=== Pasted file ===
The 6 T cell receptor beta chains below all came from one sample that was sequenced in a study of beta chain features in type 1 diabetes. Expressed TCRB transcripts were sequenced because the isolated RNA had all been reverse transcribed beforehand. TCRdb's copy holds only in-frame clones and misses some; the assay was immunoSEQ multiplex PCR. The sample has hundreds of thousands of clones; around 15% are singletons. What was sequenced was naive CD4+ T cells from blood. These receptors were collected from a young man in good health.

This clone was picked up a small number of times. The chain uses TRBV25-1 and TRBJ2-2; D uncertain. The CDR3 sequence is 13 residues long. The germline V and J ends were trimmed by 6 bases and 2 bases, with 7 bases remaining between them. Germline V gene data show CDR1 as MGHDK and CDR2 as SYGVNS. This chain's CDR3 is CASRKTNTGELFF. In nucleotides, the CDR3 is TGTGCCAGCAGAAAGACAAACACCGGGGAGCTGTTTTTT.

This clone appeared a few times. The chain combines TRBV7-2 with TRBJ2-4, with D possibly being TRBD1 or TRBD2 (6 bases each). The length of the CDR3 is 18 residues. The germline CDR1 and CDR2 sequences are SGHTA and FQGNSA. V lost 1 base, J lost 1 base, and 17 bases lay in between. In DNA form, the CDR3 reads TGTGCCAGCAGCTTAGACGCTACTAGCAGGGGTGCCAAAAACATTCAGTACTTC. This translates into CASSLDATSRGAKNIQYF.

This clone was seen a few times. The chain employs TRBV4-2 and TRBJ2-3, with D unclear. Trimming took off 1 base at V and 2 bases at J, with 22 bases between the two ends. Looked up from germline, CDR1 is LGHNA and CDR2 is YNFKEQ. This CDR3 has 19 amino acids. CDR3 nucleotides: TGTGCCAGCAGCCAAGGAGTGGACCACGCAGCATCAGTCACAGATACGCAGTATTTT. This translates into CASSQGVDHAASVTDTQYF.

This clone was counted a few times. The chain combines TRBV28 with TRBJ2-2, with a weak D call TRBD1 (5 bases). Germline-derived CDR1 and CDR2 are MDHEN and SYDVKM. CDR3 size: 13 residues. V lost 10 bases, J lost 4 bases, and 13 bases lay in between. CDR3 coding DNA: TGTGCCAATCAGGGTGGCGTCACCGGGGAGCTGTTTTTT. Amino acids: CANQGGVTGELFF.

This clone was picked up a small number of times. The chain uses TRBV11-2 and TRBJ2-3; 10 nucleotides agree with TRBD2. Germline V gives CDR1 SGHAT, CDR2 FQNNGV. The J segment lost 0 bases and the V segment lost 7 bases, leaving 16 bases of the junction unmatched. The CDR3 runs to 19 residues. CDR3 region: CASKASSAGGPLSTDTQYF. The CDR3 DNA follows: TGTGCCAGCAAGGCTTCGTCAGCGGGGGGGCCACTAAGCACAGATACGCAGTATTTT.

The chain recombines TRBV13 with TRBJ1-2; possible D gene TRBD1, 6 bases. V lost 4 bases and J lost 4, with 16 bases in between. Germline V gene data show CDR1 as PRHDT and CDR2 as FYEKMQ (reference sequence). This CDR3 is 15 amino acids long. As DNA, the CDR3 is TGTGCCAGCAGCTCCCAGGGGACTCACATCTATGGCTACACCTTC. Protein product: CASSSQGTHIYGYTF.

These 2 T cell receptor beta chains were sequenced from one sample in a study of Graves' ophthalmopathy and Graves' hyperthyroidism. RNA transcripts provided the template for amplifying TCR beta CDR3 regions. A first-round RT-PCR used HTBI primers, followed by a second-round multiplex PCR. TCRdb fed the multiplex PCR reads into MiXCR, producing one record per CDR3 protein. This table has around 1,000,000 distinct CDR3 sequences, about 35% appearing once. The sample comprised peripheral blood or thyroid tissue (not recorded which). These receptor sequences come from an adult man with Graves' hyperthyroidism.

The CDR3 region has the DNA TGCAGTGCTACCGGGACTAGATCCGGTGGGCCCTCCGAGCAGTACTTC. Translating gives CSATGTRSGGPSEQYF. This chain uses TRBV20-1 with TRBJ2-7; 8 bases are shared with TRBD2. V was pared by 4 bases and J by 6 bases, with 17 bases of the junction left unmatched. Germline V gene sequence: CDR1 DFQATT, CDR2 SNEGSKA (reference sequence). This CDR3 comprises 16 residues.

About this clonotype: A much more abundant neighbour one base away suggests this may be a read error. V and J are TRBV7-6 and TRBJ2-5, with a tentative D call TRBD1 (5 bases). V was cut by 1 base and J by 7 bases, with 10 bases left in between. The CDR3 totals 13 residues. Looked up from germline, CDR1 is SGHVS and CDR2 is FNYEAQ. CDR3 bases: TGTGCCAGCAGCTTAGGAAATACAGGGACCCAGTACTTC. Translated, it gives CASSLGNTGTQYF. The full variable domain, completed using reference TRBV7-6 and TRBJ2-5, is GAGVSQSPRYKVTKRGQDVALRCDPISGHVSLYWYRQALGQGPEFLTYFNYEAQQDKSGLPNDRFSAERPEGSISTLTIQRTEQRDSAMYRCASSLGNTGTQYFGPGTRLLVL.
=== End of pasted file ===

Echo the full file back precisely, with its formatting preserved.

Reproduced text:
The 6 T cell receptor beta chains below all came from one sample that was sequenced in a study of beta chain features in type 1 diabetes. Expressed TCRB transcripts were sequenced because the isolated RNA had all been reverse transcribed beforehand. TCRdb's copy holds only in-frame clones and misses some; the assay was immunoSEQ multiplex PCR. The sample has hundreds of thousands of clones; around 15% are singletons. What was sequenced was naive CD4+ T cells from blood. These receptors were collected from a young man in good health.

This clone was picked up a small number of times. The chain uses TRBV25-1 and TRBJ2-2; D uncertain. The CDR3 sequence is 13 residues long. The germline V and J ends were trimmed by 6 bases and 2 bases, with 7 bases remaining between them. Germline V gene data show CDR1 as MGHDK and CDR2 as SYGVNS. This chain's CDR3 is CASRKTNTGELFF. In nucleotides, the CDR3 is TGTGCCAGCAGAAAGACAAACACCGGGGAGCTGTTTTTT.

This clone appeared a few times. The chain combines TRBV7-2 with TRBJ2-4, with D possibly being TRBD1 or TRBD2 (6 bases each). The length of the CDR3 is 18 residues. The germline CDR1 and CDR2 sequences are SGHTA and FQGNSA. V lost 1 base, J lost 1 base, and 17 bases lay in between. In DNA form, the CDR3 reads TGTGCCAGCAGCTTAGACGCTACTAGCAGGGGTGCCAAAAACATTCAGTACTTC. This translates into CASSLDATSRGAKNIQYF.

This clone was seen a few times. The chain employs TRBV4-2 and TRBJ2-3, with D unclear. Trimming took off 1 base at V and 2 bases at J, with 22 bases between the two ends. Looked up from germline, CDR1 is LGHNA and CDR2 is YNFKEQ. This CDR3 has 19 amino acids. CDR3 nucleotides: TGTGCCAGCAGCCAAGGAGTGGACCACGCAGCATCAGTCACAGATACGCAGTATTTT. This translates into CASSQGVDHAASVTDTQYF.

This clone was counted a few times. The chain combines TRBV28 with TRBJ2-2, with a weak D call TRBD1 (5 bases). Germline-derived CDR1 and CDR2 are MDHEN and SYDVKM. CDR3 size: 13 residues. V lost 10 bases, J lost 4 bases, and 13 bases lay in between. CDR3 coding DNA: TGTGCCAATCAGGGTGGCGTCACCGGGGAGCTGTTTTTT. Amino acids: CANQGGVTGELFF.

This clone was picked up a small number of times. The chain uses TRBV11-2 and TRBJ2-3; 10 nucleotides agree with TRBD2. Germline V gives CDR1 SGHAT, CDR2 FQNNGV. The J segment lost 0 bases and the V segment lost 7 bases, leaving 16 bases of the junction unmatched. The CDR3 runs to 19 residues. CDR3 region: CASKASSAGGPLSTDTQYF. The CDR3 DNA follows: TGTGCCAGCAAGGCTTCGTCAGCGGGGGGGCCACTAAGCACAGATACGCAGTATTTT.

The chain recombines TRBV13 with TRBJ1-2; possible D gene TRBD1, 6 bases. V lost 4 bases and J lost 4, with 16 bases in between. Germline V gene data show CDR1 as PRHDT and CDR2 as FYEKMQ (reference sequence). This CDR3 is 15 amino acids long. As DNA, the CDR3 is TGTGCCAGCAGCTCCCAGGGGACTCACATCTATGGCTACACCTTC. Protein product: CASSSQGTHIYGYTF.

These 2 T cell receptor beta chains were sequenced from one sample in a study of Graves' ophthalmopathy and Graves' hyperthyroidism. RNA transcripts provided the template for amplifying TCR beta CDR3 regions. A first-round RT-PCR used HTBI primers, followed by a second-round multiplex PCR. TCRdb fed the multiplex PCR reads into MiXCR, producing one record per CDR3 protein. This table has around 1,000,000 distinct CDR3 sequences, about 35% appearing once. The sample comprised peripheral blood or thyroid tissue (not recorded which). These receptor sequences come from an adult man with Graves' hyperthyroidism.

The CDR3 region has the DNA TGCAGTGCTACCGGGACTAGATCCGGTGGGCCCTCCGAGCAGTACTTC. Translating gives CSATGTRSGGPSEQYF. This chain uses TRBV20-1 with TRBJ2-7; 8 bases are shared with TRBD2. V was pared by 4 bases and J by 6 bases, with 17 bases of the junction left unmatched. Germline V gene sequence: CDR1 DFQATT, CDR2 SNEGSKA (reference sequence). This CDR3 comprises 16 residues.

About this clonotype: A much more abundant neighbour one base away suggests this may be a read error. V and J are TRBV7-6 and TRBJ2-5, with a tentative D call TRBD1 (5 bases). V was cut by 1 base and J by 7 bases, with 10 bases left in between. The CDR3 totals 13 residues. Looked up from germline, CDR1 is SGHVS and CDR2 is FNYEAQ. CDR3 bases: TGTGCCAGCAGCTTAGGAAATACAGGGACCCAGTACTTC. Translated, it gives CASSLGNTGTQYF. The full variable domain, completed using reference TRBV7-6 and TRBJ2-5, is GAGVSQSPRYKVTKRGQDVALRCDPISGHVSLYWYRQALGQGPEFLTYFNYEAQQDKSGLPNDRFSAERPEGSISTLTIQRTEQRDSAMYRCASSLGNTGTQYFGPGTRLLVL.